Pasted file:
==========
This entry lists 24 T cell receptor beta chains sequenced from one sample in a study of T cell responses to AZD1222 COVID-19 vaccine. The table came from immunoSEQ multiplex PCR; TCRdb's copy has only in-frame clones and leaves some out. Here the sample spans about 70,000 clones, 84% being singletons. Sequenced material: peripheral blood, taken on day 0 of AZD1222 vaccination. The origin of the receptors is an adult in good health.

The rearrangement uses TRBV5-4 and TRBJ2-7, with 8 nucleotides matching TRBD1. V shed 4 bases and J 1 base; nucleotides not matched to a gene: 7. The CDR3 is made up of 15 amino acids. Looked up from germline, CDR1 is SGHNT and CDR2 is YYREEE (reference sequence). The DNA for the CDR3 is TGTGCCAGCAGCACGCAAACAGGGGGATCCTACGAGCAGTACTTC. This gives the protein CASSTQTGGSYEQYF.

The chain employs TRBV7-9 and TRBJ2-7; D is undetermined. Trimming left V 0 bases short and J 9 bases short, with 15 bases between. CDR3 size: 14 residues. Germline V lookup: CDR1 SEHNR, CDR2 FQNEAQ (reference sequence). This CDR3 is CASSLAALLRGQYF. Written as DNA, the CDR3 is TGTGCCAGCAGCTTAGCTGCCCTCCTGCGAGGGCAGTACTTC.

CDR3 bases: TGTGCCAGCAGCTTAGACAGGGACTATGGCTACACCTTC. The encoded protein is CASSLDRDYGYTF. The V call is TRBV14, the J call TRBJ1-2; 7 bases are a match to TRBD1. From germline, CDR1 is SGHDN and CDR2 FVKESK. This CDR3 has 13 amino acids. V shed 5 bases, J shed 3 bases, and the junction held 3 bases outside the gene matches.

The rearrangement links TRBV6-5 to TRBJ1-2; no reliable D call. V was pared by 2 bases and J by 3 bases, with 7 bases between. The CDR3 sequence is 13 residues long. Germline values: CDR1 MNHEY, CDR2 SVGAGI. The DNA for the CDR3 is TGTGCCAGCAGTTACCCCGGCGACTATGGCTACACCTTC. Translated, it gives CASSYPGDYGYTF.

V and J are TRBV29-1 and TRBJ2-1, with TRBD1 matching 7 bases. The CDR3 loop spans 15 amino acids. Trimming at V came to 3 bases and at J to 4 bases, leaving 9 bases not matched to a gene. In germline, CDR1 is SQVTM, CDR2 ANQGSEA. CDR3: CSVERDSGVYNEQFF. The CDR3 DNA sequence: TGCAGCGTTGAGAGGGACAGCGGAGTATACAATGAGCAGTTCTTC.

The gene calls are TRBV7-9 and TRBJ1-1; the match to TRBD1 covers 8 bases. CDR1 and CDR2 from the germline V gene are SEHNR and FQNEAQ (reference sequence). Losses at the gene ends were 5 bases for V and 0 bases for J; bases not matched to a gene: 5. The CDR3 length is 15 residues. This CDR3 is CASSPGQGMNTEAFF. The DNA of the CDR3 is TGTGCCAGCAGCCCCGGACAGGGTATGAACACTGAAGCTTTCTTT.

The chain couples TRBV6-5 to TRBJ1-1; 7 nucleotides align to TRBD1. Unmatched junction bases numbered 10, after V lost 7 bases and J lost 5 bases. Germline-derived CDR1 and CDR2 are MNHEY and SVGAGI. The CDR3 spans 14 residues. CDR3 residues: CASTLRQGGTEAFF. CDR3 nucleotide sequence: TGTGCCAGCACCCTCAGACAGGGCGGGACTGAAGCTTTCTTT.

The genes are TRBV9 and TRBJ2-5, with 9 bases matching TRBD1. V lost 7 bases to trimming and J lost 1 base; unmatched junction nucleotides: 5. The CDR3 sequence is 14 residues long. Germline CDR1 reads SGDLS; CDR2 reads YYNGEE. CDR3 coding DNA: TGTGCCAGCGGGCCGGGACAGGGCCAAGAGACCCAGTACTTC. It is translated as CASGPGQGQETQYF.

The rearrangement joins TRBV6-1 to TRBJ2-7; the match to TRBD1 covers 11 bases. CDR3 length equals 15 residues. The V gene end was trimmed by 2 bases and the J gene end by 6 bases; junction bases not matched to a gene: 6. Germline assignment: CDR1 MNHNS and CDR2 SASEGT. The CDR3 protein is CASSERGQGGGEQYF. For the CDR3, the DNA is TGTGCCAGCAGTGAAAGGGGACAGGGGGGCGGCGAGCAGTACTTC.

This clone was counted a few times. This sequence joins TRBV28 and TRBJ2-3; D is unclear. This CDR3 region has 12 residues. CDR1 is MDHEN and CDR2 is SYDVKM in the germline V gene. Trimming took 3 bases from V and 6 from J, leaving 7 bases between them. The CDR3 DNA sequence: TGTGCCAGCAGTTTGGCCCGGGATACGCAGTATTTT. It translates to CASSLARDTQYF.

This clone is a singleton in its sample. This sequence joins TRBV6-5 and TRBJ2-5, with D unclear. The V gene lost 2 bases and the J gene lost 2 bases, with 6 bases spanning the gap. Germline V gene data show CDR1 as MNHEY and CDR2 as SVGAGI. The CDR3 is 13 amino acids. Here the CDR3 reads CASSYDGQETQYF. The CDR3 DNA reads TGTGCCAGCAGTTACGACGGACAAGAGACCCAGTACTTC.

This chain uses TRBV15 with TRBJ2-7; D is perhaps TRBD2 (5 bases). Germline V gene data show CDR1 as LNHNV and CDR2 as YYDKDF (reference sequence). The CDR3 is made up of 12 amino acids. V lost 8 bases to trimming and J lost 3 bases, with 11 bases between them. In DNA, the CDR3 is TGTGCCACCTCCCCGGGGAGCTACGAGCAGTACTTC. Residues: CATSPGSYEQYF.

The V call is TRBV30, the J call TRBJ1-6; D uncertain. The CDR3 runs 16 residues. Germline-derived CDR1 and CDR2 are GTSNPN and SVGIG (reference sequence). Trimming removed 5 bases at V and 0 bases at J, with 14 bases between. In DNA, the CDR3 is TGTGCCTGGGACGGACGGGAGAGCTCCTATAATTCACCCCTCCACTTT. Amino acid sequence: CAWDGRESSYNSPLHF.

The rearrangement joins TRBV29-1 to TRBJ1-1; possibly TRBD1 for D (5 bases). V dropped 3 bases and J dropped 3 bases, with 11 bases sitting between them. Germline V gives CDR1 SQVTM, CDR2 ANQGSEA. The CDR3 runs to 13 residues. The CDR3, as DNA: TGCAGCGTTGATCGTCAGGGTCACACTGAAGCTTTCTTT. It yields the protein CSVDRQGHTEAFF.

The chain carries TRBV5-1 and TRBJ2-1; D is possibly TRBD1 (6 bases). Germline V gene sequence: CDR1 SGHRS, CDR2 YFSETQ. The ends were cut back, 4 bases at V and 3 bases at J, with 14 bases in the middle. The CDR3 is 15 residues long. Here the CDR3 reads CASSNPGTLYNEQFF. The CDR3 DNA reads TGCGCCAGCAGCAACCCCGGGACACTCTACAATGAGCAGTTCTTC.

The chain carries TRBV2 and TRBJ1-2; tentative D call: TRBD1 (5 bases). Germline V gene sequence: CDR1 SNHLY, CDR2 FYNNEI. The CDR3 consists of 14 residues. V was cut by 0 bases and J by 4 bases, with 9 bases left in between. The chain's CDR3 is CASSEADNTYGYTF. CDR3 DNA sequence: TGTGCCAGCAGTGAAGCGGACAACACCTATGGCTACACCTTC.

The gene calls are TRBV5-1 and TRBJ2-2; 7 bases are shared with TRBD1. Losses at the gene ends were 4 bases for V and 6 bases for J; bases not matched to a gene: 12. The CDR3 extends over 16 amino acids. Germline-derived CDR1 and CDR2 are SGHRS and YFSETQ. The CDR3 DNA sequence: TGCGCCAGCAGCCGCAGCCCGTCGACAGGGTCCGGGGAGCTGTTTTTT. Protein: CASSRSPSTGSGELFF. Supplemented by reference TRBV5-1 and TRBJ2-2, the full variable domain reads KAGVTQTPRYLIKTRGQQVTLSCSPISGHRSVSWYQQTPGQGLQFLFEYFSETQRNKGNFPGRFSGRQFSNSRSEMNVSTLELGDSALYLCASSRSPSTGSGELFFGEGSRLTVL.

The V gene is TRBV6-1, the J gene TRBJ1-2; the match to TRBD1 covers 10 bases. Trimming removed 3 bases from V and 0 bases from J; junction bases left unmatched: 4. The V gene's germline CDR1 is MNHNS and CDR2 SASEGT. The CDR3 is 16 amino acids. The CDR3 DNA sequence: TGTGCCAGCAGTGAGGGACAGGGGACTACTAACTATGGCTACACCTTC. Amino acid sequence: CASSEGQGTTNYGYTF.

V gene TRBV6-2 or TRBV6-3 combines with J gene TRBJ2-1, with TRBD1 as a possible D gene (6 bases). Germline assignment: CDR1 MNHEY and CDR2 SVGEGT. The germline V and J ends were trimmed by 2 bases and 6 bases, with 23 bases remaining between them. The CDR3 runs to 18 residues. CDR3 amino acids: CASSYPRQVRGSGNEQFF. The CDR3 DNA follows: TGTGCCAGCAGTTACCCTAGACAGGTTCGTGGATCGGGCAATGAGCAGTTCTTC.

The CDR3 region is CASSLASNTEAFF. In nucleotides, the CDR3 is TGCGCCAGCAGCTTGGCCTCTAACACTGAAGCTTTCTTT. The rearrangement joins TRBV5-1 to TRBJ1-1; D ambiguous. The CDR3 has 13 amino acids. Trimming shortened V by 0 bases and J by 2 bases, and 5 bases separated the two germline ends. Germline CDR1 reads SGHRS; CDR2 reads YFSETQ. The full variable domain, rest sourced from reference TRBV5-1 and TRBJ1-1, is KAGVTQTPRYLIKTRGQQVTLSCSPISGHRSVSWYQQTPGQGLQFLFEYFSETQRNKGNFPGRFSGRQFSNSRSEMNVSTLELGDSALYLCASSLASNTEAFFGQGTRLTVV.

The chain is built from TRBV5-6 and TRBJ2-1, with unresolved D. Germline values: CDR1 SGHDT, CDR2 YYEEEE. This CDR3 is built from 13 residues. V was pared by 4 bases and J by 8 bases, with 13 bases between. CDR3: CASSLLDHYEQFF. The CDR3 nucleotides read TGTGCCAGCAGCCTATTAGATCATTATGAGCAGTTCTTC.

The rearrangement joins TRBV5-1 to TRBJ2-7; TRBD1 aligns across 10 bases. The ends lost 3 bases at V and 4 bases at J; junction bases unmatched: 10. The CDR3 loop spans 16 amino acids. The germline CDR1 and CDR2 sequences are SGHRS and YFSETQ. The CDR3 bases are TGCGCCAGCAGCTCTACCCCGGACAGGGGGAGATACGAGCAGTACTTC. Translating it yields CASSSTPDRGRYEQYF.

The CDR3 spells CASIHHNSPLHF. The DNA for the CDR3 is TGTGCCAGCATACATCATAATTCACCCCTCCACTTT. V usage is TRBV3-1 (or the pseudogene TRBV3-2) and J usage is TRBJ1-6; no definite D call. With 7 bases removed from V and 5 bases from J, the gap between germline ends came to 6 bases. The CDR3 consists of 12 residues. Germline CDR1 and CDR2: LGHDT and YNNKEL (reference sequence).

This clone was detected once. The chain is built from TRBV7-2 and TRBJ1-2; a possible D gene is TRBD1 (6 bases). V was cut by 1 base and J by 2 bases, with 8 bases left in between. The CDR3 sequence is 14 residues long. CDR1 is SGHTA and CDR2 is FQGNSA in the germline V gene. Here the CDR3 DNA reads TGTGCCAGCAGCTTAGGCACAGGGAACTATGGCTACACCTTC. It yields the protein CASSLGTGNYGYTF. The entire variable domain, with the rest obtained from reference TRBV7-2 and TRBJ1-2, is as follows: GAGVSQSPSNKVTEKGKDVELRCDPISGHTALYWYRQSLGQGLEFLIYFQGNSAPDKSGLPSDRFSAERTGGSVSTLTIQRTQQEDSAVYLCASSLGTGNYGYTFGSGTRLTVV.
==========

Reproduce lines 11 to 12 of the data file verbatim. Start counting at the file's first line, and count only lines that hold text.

This clone was counted a few times. This sequence joins TRBV28 and TRBJ2-3; D is unclear. This CDR3 region has 12 residues. CDR1 is MDHEN and CDR2 is SYDVKM in the germline V gene. Trimming took 3 bases from V and 6 from J, leaving 7 bases between them. The CDR3 DNA sequence: TGTGCCAGCAGTTTGGCCCGGGATACGCAGTATTTT. It translates to CASSLARDTQYF.

This clone is a singleton in its sample. This sequence joins TRBV6-5 and TRBJ2-5, with D unclear. The V gene lost 2 bases and the J gene lost 2 bases, with 6 bases spanning the gap. Germline V gene data show CDR1 as MNHEY and CDR2 as SVGAGI. The CDR3 is 13 amino acids. Here the CDR3 reads CASSYDGQETQYF. The CDR3 DNA reads TGTGCCAGCAGTTACGACGGACAAGAGACCCAGTACTTC.